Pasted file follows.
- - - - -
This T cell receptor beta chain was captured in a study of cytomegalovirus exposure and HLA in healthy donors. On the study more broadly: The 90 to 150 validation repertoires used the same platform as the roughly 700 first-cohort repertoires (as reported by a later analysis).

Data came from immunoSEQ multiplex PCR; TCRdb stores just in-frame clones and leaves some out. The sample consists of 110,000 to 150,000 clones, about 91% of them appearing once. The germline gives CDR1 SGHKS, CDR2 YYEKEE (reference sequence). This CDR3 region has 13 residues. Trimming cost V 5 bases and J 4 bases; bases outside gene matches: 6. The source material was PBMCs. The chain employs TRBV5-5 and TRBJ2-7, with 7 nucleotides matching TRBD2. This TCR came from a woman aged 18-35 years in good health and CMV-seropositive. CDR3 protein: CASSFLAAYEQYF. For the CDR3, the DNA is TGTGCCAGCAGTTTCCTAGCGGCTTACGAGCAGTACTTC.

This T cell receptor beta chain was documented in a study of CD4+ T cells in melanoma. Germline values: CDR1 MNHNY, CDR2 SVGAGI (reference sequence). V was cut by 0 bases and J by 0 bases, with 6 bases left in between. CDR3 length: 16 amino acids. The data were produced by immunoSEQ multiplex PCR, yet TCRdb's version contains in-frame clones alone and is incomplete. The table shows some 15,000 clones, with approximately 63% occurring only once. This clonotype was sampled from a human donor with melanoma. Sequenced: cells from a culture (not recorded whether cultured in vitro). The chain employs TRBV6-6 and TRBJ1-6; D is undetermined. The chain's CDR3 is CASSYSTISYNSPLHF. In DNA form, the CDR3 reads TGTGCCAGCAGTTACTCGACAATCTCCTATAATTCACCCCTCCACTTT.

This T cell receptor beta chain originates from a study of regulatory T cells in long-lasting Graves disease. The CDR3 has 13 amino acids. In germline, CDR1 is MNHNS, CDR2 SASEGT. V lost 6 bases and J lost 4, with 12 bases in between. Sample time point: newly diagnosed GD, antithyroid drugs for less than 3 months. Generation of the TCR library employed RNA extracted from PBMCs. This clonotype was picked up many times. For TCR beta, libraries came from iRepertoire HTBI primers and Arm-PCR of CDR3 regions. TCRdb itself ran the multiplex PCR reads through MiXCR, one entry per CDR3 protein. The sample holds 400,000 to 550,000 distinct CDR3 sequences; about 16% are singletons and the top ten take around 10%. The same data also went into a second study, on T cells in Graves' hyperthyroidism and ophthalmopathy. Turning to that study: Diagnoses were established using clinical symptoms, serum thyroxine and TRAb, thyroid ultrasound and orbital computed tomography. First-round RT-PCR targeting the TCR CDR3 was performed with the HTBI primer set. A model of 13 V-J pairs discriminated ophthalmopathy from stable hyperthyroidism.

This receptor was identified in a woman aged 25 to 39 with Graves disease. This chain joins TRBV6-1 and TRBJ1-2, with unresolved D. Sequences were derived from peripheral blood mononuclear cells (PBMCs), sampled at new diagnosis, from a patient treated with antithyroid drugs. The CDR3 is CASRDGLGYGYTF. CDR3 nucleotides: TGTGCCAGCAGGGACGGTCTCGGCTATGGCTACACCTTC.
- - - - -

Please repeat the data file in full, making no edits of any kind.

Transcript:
This T cell receptor beta chain was captured in a study of cytomegalovirus exposure and HLA in healthy donors. On the study more broadly: The 90 to 150 validation repertoires used the same platform as the roughly 700 first-cohort repertoires (as reported by a later analysis).

Data came from immunoSEQ multiplex PCR; TCRdb stores just in-frame clones and leaves some out. The sample consists of 110,000 to 150,000 clones, about 91% of them appearing once. The germline gives CDR1 SGHKS, CDR2 YYEKEE (reference sequence). This CDR3 region has 13 residues. Trimming cost V 5 bases and J 4 bases; bases outside gene matches: 6. The source material was PBMCs. The chain employs TRBV5-5 and TRBJ2-7, with 7 nucleotides matching TRBD2. This TCR came from a woman aged 18-35 years in good health and CMV-seropositive. CDR3 protein: CASSFLAAYEQYF. For the CDR3, the DNA is TGTGCCAGCAGTTTCCTAGCGGCTTACGAGCAGTACTTC.

This T cell receptor beta chain was documented in a study of CD4+ T cells in melanoma. Germline values: CDR1 MNHNY, CDR2 SVGAGI (reference sequence). V was cut by 0 bases and J by 0 bases, with 6 bases left in between. CDR3 length: 16 amino acids. The data were produced by immunoSEQ multiplex PCR, yet TCRdb's version contains in-frame clones alone and is incomplete. The table shows some 15,000 clones, with approximately 63% occurring only once. This clonotype was sampled from a human donor with melanoma. Sequenced: cells from a culture (not recorded whether cultured in vitro). The chain employs TRBV6-6 and TRBJ1-6; D is undetermined. The chain's CDR3 is CASSYSTISYNSPLHF. In DNA form, the CDR3 reads TGTGCCAGCAGTTACTCGACAATCTCCTATAATTCACCCCTCCACTTT.

This T cell receptor beta chain originates from a study of regulatory T cells in long-lasting Graves disease. The CDR3 has 13 amino acids. In germline, CDR1 is MNHNS, CDR2 SASEGT. V lost 6 bases and J lost 4, with 12 bases in between. Sample time point: newly diagnosed GD, antithyroid drugs for less than 3 months. Generation of the TCR library employed RNA extracted from PBMCs. This clonotype was picked up many times. For TCR beta, libraries came from iRepertoire HTBI primers and Arm-PCR of CDR3 regions. TCRdb itself ran the multiplex PCR reads through MiXCR, one entry per CDR3 protein. The sample holds 400,000 to 550,000 distinct CDR3 sequences; about 16% are singletons and the top ten take around 10%. The same data also went into a second study, on T cells in Graves' hyperthyroidism and ophthalmopathy. Turning to that study: Diagnoses were established using clinical symptoms, serum thyroxine and TRAb, thyroid ultrasound and orbital computed tomography. First-round RT-PCR targeting the TCR CDR3 was performed with the HTBI primer set. A model of 13 V-J pairs discriminated ophthalmopathy from stable hyperthyroidism.

This receptor was identified in a woman aged 25 to 39 with Graves disease. This chain joins TRBV6-1 and TRBJ1-2, with unresolved D. Sequences were derived from peripheral blood mononuclear cells (PBMCs), sampled at new diagnosis, from a patient treated with antithyroid drugs. The CDR3 is CASRDGLGYGYTF. CDR3 nucleotides: TGTGCCAGCAGGGACGGTCTCGGCTATGGCTACACCTTC.